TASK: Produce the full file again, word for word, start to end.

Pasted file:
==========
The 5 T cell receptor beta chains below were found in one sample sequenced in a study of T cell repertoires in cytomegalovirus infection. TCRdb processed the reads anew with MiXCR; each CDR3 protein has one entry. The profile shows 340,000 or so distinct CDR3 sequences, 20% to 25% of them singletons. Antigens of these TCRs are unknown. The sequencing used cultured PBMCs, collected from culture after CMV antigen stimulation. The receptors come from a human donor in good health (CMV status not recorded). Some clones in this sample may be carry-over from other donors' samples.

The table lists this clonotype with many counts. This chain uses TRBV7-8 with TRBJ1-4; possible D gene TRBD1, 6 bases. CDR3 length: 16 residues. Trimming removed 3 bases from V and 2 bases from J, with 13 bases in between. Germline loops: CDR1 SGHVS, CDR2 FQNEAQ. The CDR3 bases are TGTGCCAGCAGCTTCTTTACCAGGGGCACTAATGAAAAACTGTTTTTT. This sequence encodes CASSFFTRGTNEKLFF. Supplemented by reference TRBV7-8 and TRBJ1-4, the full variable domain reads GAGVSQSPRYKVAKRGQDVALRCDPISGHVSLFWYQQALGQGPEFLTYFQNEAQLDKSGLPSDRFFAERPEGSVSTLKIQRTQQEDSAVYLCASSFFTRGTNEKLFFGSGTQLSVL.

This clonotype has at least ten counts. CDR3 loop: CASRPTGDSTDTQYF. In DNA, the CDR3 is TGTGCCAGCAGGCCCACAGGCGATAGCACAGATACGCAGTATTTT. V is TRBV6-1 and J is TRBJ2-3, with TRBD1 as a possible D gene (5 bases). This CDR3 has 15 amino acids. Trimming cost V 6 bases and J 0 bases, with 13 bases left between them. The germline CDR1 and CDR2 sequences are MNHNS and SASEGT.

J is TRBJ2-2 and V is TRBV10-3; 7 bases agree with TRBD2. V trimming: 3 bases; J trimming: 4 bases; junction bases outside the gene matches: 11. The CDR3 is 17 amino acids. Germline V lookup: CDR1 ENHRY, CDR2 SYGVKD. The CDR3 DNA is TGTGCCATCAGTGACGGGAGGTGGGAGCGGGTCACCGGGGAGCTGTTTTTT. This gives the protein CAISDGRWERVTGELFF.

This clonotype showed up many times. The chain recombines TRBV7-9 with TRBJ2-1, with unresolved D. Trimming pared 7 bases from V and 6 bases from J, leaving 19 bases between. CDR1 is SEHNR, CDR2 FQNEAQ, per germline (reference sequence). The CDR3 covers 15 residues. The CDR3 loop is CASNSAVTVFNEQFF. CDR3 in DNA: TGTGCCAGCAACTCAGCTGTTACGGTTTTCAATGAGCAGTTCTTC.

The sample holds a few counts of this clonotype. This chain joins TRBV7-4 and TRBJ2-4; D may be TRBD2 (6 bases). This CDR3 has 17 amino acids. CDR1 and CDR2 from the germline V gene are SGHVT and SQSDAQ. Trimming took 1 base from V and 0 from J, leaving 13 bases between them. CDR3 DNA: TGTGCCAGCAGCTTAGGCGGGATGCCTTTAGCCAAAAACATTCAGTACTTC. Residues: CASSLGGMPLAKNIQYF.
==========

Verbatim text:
The 5 T cell receptor beta chains below were found in one sample sequenced in a study of T cell repertoires in cytomegalovirus infection. TCRdb processed the reads anew with MiXCR; each CDR3 protein has one entry. The profile shows 340,000 or so distinct CDR3 sequences, 20% to 25% of them singletons. Antigens of these TCRs are unknown. The sequencing used cultured PBMCs, collected from culture after CMV antigen stimulation. The receptors come from a human donor in good health (CMV status not recorded). Some clones in this sample may be carry-over from other donors' samples.

The table lists this clonotype with many counts. This chain uses TRBV7-8 with TRBJ1-4; possible D gene TRBD1, 6 bases. CDR3 length: 16 residues. Trimming removed 3 bases from V and 2 bases from J, with 13 bases in between. Germline loops: CDR1 SGHVS, CDR2 FQNEAQ. The CDR3 bases are TGTGCCAGCAGCTTCTTTACCAGGGGCACTAATGAAAAACTGTTTTTT. This sequence encodes CASSFFTRGTNEKLFF. Supplemented by reference TRBV7-8 and TRBJ1-4, the full variable domain reads GAGVSQSPRYKVAKRGQDVALRCDPISGHVSLFWYQQALGQGPEFLTYFQNEAQLDKSGLPSDRFFAERPEGSVSTLKIQRTQQEDSAVYLCASSFFTRGTNEKLFFGSGTQLSVL.

This clonotype has at least ten counts. CDR3 loop: CASRPTGDSTDTQYF. In DNA, the CDR3 is TGTGCCAGCAGGCCCACAGGCGATAGCACAGATACGCAGTATTTT. V is TRBV6-1 and J is TRBJ2-3, with TRBD1 as a possible D gene (5 bases). This CDR3 has 15 amino acids. Trimming cost V 6 bases and J 0 bases, with 13 bases left between them. The germline CDR1 and CDR2 sequences are MNHNS and SASEGT.

J is TRBJ2-2 and V is TRBV10-3; 7 bases agree with TRBD2. V trimming: 3 bases; J trimming: 4 bases; junction bases outside the gene matches: 11. The CDR3 is 17 amino acids. Germline V lookup: CDR1 ENHRY, CDR2 SYGVKD. The CDR3 DNA is TGTGCCATCAGTGACGGGAGGTGGGAGCGGGTCACCGGGGAGCTGTTTTTT. This gives the protein CAISDGRWERVTGELFF.

This clonotype showed up many times. The chain recombines TRBV7-9 with TRBJ2-1, with unresolved D. Trimming pared 7 bases from V and 6 bases from J, leaving 19 bases between. CDR1 is SEHNR, CDR2 FQNEAQ, per germline (reference sequence). The CDR3 covers 15 residues. The CDR3 loop is CASNSAVTVFNEQFF. CDR3 in DNA: TGTGCCAGCAACTCAGCTGTTACGGTTTTCAATGAGCAGTTCTTC.

The sample holds a few counts of this clonotype. This chain joins TRBV7-4 and TRBJ2-4; D may be TRBD2 (6 bases). This CDR3 has 17 amino acids. CDR1 and CDR2 from the germline V gene are SGHVT and SQSDAQ. Trimming took 1 base from V and 0 from J, leaving 13 bases between them. CDR3 DNA: TGTGCCAGCAGCTTAGGCGGGATGCCTTTAGCCAAAAACATTCAGTACTTC. Residues: CASSLGGMPLAKNIQYF.